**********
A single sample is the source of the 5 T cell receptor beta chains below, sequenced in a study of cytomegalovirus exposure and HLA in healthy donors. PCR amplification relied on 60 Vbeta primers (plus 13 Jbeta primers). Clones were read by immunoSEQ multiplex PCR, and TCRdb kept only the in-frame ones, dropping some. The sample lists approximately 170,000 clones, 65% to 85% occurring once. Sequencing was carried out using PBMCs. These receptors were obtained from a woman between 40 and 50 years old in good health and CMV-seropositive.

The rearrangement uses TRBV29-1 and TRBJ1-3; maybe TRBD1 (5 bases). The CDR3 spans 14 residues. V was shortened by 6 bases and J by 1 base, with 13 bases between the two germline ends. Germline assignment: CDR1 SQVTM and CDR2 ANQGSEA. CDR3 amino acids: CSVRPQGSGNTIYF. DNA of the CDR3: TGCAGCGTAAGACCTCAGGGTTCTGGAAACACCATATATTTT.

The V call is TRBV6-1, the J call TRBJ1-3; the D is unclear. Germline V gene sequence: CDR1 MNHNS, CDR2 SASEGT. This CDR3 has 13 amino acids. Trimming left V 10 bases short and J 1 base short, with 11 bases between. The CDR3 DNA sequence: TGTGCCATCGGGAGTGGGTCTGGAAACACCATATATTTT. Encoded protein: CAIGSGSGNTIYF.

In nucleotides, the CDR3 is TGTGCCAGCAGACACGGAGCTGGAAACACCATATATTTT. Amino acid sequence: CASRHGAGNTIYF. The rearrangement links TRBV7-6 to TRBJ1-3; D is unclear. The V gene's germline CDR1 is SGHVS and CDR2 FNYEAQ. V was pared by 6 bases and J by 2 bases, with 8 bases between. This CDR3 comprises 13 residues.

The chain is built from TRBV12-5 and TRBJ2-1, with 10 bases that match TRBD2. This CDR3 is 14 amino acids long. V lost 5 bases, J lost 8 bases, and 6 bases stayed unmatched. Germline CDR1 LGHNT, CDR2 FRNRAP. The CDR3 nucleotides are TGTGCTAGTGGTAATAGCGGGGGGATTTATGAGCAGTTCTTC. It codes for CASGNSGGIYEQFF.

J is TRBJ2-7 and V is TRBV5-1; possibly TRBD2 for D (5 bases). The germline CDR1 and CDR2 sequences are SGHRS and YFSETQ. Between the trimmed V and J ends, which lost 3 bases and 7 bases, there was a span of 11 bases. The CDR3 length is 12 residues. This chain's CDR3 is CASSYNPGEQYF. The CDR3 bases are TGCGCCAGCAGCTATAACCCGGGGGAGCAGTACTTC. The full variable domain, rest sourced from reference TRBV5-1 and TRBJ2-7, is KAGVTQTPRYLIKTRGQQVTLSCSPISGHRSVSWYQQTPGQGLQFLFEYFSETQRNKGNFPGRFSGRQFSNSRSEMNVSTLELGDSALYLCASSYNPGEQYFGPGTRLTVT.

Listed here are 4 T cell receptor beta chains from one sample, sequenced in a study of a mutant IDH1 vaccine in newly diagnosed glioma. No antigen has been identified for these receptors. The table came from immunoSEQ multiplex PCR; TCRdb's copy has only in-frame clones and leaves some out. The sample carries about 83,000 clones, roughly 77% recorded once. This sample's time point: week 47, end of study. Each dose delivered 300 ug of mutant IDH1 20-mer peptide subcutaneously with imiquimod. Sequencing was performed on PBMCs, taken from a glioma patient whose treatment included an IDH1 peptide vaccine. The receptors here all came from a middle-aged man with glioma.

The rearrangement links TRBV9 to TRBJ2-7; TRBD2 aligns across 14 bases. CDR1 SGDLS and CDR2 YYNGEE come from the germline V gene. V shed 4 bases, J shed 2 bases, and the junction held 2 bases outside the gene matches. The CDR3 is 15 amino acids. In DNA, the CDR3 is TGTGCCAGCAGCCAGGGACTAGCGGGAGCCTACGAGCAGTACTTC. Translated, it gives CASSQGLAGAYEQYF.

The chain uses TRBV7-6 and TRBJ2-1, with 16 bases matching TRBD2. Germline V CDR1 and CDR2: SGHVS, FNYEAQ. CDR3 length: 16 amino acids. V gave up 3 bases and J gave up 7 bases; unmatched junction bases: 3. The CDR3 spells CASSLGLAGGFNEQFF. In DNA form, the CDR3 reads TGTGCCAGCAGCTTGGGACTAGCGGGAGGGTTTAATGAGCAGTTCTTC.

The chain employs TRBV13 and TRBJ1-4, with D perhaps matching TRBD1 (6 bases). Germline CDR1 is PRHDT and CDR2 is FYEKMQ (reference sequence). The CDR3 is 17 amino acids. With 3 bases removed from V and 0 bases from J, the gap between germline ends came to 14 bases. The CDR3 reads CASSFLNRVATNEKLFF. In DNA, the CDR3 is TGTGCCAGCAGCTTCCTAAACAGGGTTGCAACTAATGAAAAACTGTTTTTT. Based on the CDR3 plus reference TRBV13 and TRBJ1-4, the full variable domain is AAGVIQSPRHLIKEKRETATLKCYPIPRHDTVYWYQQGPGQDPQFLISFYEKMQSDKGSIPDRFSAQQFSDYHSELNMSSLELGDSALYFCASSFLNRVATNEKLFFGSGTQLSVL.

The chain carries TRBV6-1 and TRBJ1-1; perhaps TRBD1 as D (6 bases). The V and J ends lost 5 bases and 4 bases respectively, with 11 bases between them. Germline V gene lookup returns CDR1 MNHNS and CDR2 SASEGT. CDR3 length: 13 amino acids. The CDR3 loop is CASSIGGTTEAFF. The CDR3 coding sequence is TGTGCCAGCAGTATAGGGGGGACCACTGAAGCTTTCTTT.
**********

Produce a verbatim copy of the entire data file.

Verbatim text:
A single sample is the source of the 5 T cell receptor beta chains below, sequenced in a study of cytomegalovirus exposure and HLA in healthy donors. PCR amplification relied on 60 Vbeta primers (plus 13 Jbeta primers). Clones were read by immunoSEQ multiplex PCR, and TCRdb kept only the in-frame ones, dropping some. The sample lists approximately 170,000 clones, 65% to 85% occurring once. Sequencing was carried out using PBMCs. These receptors were obtained from a woman between 40 and 50 years old in good health and CMV-seropositive.

The rearrangement uses TRBV29-1 and TRBJ1-3; maybe TRBD1 (5 bases). The CDR3 spans 14 residues. V was shortened by 6 bases and J by 1 base, with 13 bases between the two germline ends. Germline assignment: CDR1 SQVTM and CDR2 ANQGSEA. CDR3 amino acids: CSVRPQGSGNTIYF. DNA of the CDR3: TGCAGCGTAAGACCTCAGGGTTCTGGAAACACCATATATTTT.

The V call is TRBV6-1, the J call TRBJ1-3; the D is unclear. Germline V gene sequence: CDR1 MNHNS, CDR2 SASEGT. This CDR3 has 13 amino acids. Trimming left V 10 bases short and J 1 base short, with 11 bases between. The CDR3 DNA sequence: TGTGCCATCGGGAGTGGGTCTGGAAACACCATATATTTT. Encoded protein: CAIGSGSGNTIYF.

In nucleotides, the CDR3 is TGTGCCAGCAGACACGGAGCTGGAAACACCATATATTTT. Amino acid sequence: CASRHGAGNTIYF. The rearrangement links TRBV7-6 to TRBJ1-3; D is unclear. The V gene's germline CDR1 is SGHVS and CDR2 FNYEAQ. V was pared by 6 bases and J by 2 bases, with 8 bases between. This CDR3 comprises 13 residues.

The chain is built from TRBV12-5 and TRBJ2-1, with 10 bases that match TRBD2. This CDR3 is 14 amino acids long. V lost 5 bases, J lost 8 bases, and 6 bases stayed unmatched. Germline CDR1 LGHNT, CDR2 FRNRAP. The CDR3 nucleotides are TGTGCTAGTGGTAATAGCGGGGGGATTTATGAGCAGTTCTTC. It codes for CASGNSGGIYEQFF.

J is TRBJ2-7 and V is TRBV5-1; possibly TRBD2 for D (5 bases). The germline CDR1 and CDR2 sequences are SGHRS and YFSETQ. Between the trimmed V and J ends, which lost 3 bases and 7 bases, there was a span of 11 bases. The CDR3 length is 12 residues. This chain's CDR3 is CASSYNPGEQYF. The CDR3 bases are TGCGCCAGCAGCTATAACCCGGGGGAGCAGTACTTC. The full variable domain, rest sourced from reference TRBV5-1 and TRBJ2-7, is KAGVTQTPRYLIKTRGQQVTLSCSPISGHRSVSWYQQTPGQGLQFLFEYFSETQRNKGNFPGRFSGRQFSNSRSEMNVSTLELGDSALYLCASSYNPGEQYFGPGTRLTVT.

Listed here are 4 T cell receptor beta chains from one sample, sequenced in a study of a mutant IDH1 vaccine in newly diagnosed glioma. No antigen has been identified for these receptors. The table came from immunoSEQ multiplex PCR; TCRdb's copy has only in-frame clones and leaves some out. The sample carries about 83,000 clones, roughly 77% recorded once. This sample's time point: week 47, end of study. Each dose delivered 300 ug of mutant IDH1 20-mer peptide subcutaneously with imiquimod. Sequencing was performed on PBMCs, taken from a glioma patient whose treatment included an IDH1 peptide vaccine. The receptors here all came from a middle-aged man with glioma.

The rearrangement links TRBV9 to TRBJ2-7; TRBD2 aligns across 14 bases. CDR1 SGDLS and CDR2 YYNGEE come from the germline V gene. V shed 4 bases, J shed 2 bases, and the junction held 2 bases outside the gene matches. The CDR3 is 15 amino acids. In DNA, the CDR3 is TGTGCCAGCAGCCAGGGACTAGCGGGAGCCTACGAGCAGTACTTC. Translated, it gives CASSQGLAGAYEQYF.

The chain uses TRBV7-6 and TRBJ2-1, with 16 bases matching TRBD2. Germline V CDR1 and CDR2: SGHVS, FNYEAQ. CDR3 length: 16 amino acids. V gave up 3 bases and J gave up 7 bases; unmatched junction bases: 3. The CDR3 spells CASSLGLAGGFNEQFF. In DNA form, the CDR3 reads TGTGCCAGCAGCTTGGGACTAGCGGGAGGGTTTAATGAGCAGTTCTTC.

The chain employs TRBV13 and TRBJ1-4, with D perhaps matching TRBD1 (6 bases). Germline CDR1 is PRHDT and CDR2 is FYEKMQ (reference sequence). The CDR3 is 17 amino acids. With 3 bases removed from V and 0 bases from J, the gap between germline ends came to 14 bases. The CDR3 reads CASSFLNRVATNEKLFF. In DNA, the CDR3 is TGTGCCAGCAGCTTCCTAAACAGGGTTGCAACTAATGAAAAACTGTTTTTT. Based on the CDR3 plus reference TRBV13 and TRBJ1-4, the full variable domain is AAGVIQSPRHLIKEKRETATLKCYPIPRHDTVYWYQQGPGQDPQFLISFYEKMQSDKGSIPDRFSAQQFSDYHSELNMSSLELGDSALYFCASSFLNRVATNEKLFFGSGTQLSVL.

The chain carries TRBV6-1 and TRBJ1-1; perhaps TRBD1 as D (6 bases). The V and J ends lost 5 bases and 4 bases respectively, with 11 bases between them. Germline V gene lookup returns CDR1 MNHNS and CDR2 SASEGT. CDR3 length: 13 amino acids. The CDR3 loop is CASSIGGTTEAFF. The CDR3 coding sequence is TGTGCCAGCAGTATAGGGGGGACCACTGAAGCTTTCTTT.